World Health Day 2016 - Here's how to win the battle against diabetes

As per the WHO, people with diabetes in India doubled from 32 million in 2000 to 63 million in 2013 and this number is projected to increase to 101.2 million in the next 15 years

April 7th is World Health Day

Diabetes: Global prevalence

  • Nearly 350 million people across the world have diabetes, a number likely to double in the next 20 years[i].
  • Over 80% of diabetes-related deaths occur in low- and middle-income countries[ii].
  • Around 90% of all diabetes worldwide is Type 2 diabetes and incidences of Type 2 diabetes in children have increased worldwide[iii].
  • As per the WHO, diabetes will be the seventh leading cause of death by 2030. It is the leading cause of kidney failure, amputation and blindness worldwide[iv].

Diabetes: India prevalence

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  • As per the WHO, people with diabetes in India doubled from 32 million in 2000 to 63 million in 2013 and this number is projected to increase to 101.2 million in the next 15 years[v].
  • Around 7.8% people in India are afflicted with diabetes, which includes 7.9% males and 7.5% females. 75,900 males and 51,700 females in the age group of 30-69 years died due to diabetes in 2015, whereas 46,800 males and 45,600 females above 70 years of age died of the disease[vi].
  • Overweight is the highest risk factor for diabetes in India, affecting 21.4% population (19 % males and 23.9% females)[vii]. Key factors are very high consumption of sugars and fats among affluent populations. Further due to increasing urbanization and mechanization, urbans Indians have a sedentary lifestyles with physical activity given low priority. (Read: World Health Day: Government ties up with Hyderabad based firm to develop drugs and software to tackle diabetes)

What is Diabetes? What are its symptoms?

  • Diabetes is a chronic condition caused when the pancreas produces insufficient quantities of the hormone insulin, or when our body cannot effectively utilize the insulin it produces. Insulin is the hormone in our bodies that regulates blood sugar.
  • Type 1 Diabetes is a condition where the body has deficient insulin production and requires daily doses of insulin. Why Type 1 diabetes occurs is not known and it is not preventable as on date. The main symptoms include frequent passage of urine, excessive thirst, constant pangs of hunger, unexplained weight loss, changes in vision and tiredness.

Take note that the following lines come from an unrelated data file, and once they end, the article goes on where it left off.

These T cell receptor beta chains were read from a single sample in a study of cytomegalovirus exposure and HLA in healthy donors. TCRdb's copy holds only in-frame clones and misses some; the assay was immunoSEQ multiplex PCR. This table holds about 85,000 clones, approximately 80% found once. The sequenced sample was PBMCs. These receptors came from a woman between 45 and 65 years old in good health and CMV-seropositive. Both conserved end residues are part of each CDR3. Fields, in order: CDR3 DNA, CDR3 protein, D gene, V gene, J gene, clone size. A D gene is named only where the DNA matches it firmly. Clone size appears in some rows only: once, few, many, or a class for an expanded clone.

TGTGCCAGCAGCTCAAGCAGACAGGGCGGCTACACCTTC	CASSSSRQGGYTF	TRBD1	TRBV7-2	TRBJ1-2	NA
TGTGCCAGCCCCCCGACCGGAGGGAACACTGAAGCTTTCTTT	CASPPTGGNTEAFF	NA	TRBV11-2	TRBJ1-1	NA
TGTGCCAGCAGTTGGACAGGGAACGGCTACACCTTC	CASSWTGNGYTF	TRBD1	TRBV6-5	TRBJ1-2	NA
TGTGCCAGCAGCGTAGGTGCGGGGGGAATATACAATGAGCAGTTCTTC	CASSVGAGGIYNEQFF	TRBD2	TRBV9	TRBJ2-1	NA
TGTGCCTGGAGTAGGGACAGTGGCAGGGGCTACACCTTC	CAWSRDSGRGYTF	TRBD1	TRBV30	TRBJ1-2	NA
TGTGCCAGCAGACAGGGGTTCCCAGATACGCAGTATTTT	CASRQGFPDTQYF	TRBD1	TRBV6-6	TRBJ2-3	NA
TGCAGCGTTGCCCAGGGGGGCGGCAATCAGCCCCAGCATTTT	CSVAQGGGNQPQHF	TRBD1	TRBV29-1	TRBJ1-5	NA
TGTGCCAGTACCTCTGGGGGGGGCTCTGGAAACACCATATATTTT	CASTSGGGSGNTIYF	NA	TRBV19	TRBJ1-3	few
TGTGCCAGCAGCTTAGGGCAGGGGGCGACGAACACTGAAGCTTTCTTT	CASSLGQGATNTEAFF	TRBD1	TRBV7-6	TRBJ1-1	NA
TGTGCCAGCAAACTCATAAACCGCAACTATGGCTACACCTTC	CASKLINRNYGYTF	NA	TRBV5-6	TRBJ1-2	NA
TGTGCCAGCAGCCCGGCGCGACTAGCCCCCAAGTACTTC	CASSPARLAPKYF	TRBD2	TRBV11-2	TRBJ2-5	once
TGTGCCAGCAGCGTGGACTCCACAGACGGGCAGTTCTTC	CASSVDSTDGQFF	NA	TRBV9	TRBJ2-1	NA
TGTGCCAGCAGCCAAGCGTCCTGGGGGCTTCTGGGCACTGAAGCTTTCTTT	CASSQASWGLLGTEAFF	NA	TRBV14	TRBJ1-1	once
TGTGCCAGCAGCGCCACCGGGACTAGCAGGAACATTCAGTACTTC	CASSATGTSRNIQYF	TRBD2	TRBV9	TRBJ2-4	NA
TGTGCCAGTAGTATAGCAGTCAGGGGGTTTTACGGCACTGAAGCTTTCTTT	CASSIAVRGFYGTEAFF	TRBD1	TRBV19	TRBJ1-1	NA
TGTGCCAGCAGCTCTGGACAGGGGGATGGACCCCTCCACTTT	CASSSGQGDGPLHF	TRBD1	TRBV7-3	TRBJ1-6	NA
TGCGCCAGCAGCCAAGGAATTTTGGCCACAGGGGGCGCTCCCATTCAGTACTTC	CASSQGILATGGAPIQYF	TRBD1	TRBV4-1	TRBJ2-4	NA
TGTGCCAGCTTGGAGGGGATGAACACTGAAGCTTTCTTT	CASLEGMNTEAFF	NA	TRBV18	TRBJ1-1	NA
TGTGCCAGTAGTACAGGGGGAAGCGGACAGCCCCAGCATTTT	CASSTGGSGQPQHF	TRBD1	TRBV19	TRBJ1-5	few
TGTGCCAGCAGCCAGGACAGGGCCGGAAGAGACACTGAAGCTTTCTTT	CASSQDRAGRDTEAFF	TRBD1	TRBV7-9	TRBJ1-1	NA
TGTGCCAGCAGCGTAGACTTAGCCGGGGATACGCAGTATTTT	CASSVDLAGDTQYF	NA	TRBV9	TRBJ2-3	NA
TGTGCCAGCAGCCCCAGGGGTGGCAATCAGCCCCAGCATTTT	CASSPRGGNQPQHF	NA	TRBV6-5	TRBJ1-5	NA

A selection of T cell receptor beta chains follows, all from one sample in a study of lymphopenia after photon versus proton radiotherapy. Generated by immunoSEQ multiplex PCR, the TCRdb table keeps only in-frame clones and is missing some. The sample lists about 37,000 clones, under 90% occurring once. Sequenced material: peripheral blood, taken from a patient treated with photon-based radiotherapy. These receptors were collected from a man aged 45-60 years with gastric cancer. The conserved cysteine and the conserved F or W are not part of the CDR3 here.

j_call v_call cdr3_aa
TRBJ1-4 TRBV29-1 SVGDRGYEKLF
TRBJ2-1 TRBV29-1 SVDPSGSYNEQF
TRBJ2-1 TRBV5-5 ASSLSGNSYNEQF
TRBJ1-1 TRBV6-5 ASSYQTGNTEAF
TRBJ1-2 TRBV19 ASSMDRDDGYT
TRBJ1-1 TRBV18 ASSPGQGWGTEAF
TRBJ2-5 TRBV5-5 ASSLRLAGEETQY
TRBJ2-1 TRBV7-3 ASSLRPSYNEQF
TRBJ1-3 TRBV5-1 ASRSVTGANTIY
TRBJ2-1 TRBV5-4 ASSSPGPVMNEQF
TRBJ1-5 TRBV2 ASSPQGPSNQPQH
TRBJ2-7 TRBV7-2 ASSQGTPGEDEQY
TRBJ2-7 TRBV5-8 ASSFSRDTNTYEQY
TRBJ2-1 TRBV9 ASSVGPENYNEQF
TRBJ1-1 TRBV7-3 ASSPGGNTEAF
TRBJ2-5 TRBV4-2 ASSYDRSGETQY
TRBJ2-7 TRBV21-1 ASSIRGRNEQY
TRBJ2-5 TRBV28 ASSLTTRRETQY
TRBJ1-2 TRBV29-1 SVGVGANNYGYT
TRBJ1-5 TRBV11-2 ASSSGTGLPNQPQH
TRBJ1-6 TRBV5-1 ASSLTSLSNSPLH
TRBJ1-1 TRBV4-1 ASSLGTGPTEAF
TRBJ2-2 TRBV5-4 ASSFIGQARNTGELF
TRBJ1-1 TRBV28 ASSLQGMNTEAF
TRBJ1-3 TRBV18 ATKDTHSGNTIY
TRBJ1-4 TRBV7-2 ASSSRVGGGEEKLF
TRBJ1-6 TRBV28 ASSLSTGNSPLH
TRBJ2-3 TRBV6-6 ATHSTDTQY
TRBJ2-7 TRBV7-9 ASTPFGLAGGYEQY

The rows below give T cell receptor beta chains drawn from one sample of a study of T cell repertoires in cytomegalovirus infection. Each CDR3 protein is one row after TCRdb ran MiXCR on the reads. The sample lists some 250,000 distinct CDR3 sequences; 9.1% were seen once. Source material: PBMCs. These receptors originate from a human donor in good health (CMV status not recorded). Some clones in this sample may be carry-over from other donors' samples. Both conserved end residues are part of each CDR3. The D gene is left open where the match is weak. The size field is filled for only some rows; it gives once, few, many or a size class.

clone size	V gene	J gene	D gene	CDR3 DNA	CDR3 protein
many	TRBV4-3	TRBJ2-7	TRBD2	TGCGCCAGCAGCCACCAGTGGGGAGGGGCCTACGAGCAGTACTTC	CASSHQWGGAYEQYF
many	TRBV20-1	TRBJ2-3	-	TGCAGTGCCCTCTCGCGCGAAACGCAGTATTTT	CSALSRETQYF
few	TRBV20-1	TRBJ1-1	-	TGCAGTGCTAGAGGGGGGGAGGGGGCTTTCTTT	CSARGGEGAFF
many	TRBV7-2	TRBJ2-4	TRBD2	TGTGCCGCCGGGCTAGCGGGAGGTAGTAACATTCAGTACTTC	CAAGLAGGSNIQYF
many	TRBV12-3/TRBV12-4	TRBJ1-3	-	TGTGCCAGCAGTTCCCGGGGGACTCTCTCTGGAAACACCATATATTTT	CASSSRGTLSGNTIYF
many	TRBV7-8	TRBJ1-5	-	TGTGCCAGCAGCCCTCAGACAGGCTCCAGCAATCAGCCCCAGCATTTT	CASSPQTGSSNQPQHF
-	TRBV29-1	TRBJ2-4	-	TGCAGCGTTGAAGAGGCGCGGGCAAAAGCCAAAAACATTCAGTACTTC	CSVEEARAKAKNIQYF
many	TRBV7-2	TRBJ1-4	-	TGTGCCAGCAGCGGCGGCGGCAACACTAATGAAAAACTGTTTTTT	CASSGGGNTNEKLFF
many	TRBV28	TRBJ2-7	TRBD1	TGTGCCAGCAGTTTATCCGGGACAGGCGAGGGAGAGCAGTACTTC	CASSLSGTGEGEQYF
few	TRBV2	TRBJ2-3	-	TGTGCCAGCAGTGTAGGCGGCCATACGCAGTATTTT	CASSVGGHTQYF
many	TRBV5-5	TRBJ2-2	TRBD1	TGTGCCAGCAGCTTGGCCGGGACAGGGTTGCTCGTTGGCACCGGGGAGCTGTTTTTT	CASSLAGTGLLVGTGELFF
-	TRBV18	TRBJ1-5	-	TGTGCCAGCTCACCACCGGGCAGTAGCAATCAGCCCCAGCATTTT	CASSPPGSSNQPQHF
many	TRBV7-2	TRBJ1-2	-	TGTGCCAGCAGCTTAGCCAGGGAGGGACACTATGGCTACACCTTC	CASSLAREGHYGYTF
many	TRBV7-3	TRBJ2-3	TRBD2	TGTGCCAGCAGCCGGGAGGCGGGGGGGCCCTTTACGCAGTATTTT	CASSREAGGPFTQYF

• Type 2 Diabetes is caused by the body s ineffective use of insulin due to overweight and lack of physical activity. 90% of people with diabetes around the world have Type 2 diabetes.
  • Symptoms could be similar to Type 1 diabetes, but often latent or non-specific. Lately, Type 2 diabetes is also increasing among children.
  • Gestational Diabetes Mellitus is defined as glucose intolerance with onset or first recognition during pregnancy[viii]. Women without previously diagnosed diabetic conditions exhibit high blood glucose levels during pregnancy mostly during their third trimester. Women with gestational diabetes are at an increased risk of complications during pregnancy and at delivery. They are also at increased risk of type 2 diabetes in the future.
  • Impaired glucose tolerance (IGT) and impaired fasting glycaemia (IFG) are intermediate conditions between being normal and having diabetes. People with IGT or IFG are at high risk of progressing to type 2 diabetes. (Read: World Health Day 350 million diabetics to double in 20 years)

Are South Asians more prone to developing diabetes?

Several studies show that there exists a higher prevalence of Type 2 diabetes among South Asians as compared to other ethnic populations[ix]. Key /determinants are: